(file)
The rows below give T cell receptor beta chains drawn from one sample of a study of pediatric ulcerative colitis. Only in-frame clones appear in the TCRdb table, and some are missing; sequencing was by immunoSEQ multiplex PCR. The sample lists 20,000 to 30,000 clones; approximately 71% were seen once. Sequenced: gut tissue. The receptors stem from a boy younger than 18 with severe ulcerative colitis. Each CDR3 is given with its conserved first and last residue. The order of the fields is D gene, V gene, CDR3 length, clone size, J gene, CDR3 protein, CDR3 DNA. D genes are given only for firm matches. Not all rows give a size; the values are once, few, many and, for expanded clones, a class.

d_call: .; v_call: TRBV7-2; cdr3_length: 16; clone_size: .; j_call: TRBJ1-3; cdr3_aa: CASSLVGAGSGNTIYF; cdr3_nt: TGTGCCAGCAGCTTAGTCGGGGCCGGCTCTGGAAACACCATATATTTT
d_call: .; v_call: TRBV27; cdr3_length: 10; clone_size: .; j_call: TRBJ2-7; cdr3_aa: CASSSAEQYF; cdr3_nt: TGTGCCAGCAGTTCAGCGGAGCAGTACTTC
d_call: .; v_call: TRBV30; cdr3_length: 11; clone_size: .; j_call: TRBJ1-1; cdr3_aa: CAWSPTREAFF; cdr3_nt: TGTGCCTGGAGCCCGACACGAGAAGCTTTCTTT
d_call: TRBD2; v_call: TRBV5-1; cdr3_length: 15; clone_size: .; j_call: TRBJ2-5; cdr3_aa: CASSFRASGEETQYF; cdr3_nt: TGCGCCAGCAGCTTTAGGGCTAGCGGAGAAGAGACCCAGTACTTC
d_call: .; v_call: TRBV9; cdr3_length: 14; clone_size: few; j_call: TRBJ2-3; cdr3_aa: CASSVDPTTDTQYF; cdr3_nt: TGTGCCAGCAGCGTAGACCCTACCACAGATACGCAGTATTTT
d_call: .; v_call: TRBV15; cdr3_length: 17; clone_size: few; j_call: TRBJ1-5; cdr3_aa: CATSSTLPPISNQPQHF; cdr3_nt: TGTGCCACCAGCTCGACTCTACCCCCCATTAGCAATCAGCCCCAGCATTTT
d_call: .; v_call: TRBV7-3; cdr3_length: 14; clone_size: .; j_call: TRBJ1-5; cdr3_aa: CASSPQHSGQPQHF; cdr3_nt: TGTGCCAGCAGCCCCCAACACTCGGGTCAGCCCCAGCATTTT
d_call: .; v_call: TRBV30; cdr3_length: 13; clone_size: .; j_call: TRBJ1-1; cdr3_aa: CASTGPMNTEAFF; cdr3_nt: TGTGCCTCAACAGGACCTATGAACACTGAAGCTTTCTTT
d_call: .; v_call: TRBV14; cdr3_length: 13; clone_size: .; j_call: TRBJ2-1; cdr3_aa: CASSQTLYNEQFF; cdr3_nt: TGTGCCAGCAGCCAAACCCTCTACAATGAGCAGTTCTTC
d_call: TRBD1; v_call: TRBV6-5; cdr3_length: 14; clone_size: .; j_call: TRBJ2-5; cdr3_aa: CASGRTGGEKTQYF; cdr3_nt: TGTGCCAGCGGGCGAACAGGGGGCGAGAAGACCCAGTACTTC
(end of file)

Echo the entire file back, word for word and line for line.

The rows below give T cell receptor beta chains drawn from one sample of a study of pediatric ulcerative colitis. Only in-frame clones appear in the TCRdb table, and some are missing; sequencing was by immunoSEQ multiplex PCR. The sample lists 20,000 to 30,000 clones; approximately 71% were seen once. Sequenced: gut tissue. The receptors stem from a boy younger than 18 with severe ulcerative colitis. Each CDR3 is given with its conserved first and last residue. The order of the fields is D gene, V gene, CDR3 length, clone size, J gene, CDR3 protein, CDR3 DNA. D genes are given only for firm matches. Not all rows give a size; the values are once, few, many and, for expanded clones, a class.

d_call: .; v_call: TRBV7-2; cdr3_length: 16; clone_size: .; j_call: TRBJ1-3; cdr3_aa: CASSLVGAGSGNTIYF; cdr3_nt: TGTGCCAGCAGCTTAGTCGGGGCCGGCTCTGGAAACACCATATATTTT
d_call: .; v_call: TRBV27; cdr3_length: 10; clone_size: .; j_call: TRBJ2-7; cdr3_aa: CASSSAEQYF; cdr3_nt: TGTGCCAGCAGTTCAGCGGAGCAGTACTTC
d_call: .; v_call: TRBV30; cdr3_length: 11; clone_size: .; j_call: TRBJ1-1; cdr3_aa: CAWSPTREAFF; cdr3_nt: TGTGCCTGGAGCCCGACACGAGAAGCTTTCTTT
d_call: TRBD2; v_call: TRBV5-1; cdr3_length: 15; clone_size: .; j_call: TRBJ2-5; cdr3_aa: CASSFRASGEETQYF; cdr3_nt: TGCGCCAGCAGCTTTAGGGCTAGCGGAGAAGAGACCCAGTACTTC
d_call: .; v_call: TRBV9; cdr3_length: 14; clone_size: few; j_call: TRBJ2-3; cdr3_aa: CASSVDPTTDTQYF; cdr3_nt: TGTGCCAGCAGCGTAGACCCTACCACAGATACGCAGTATTTT
d_call: .; v_call: TRBV15; cdr3_length: 17; clone_size: few; j_call: TRBJ1-5; cdr3_aa: CATSSTLPPISNQPQHF; cdr3_nt: TGTGCCACCAGCTCGACTCTACCCCCCATTAGCAATCAGCCCCAGCATTTT
d_call: .; v_call: TRBV7-3; cdr3_length: 14; clone_size: .; j_call: TRBJ1-5; cdr3_aa: CASSPQHSGQPQHF; cdr3_nt: TGTGCCAGCAGCCCCCAACACTCGGGTCAGCCCCAGCATTTT
d_call: .; v_call: TRBV30; cdr3_length: 13; clone_size: .; j_call: TRBJ1-1; cdr3_aa: CASTGPMNTEAFF; cdr3_nt: TGTGCCTCAACAGGACCTATGAACACTGAAGCTTTCTTT
d_call: .; v_call: TRBV14; cdr3_length: 13; clone_size: .; j_call: TRBJ2-1; cdr3_aa: CASSQTLYNEQFF; cdr3_nt: TGTGCCAGCAGCCAAACCCTCTACAATGAGCAGTTCTTC
d_call: TRBD1; v_call: TRBV6-5; cdr3_length: 14; clone_size: .; j_call: TRBJ2-5; cdr3_aa: CASGRTGGEKTQYF; cdr3_nt: TGTGCCAGCGGGCGAACAGGGGGCGAGAAGACCCAGTACTTC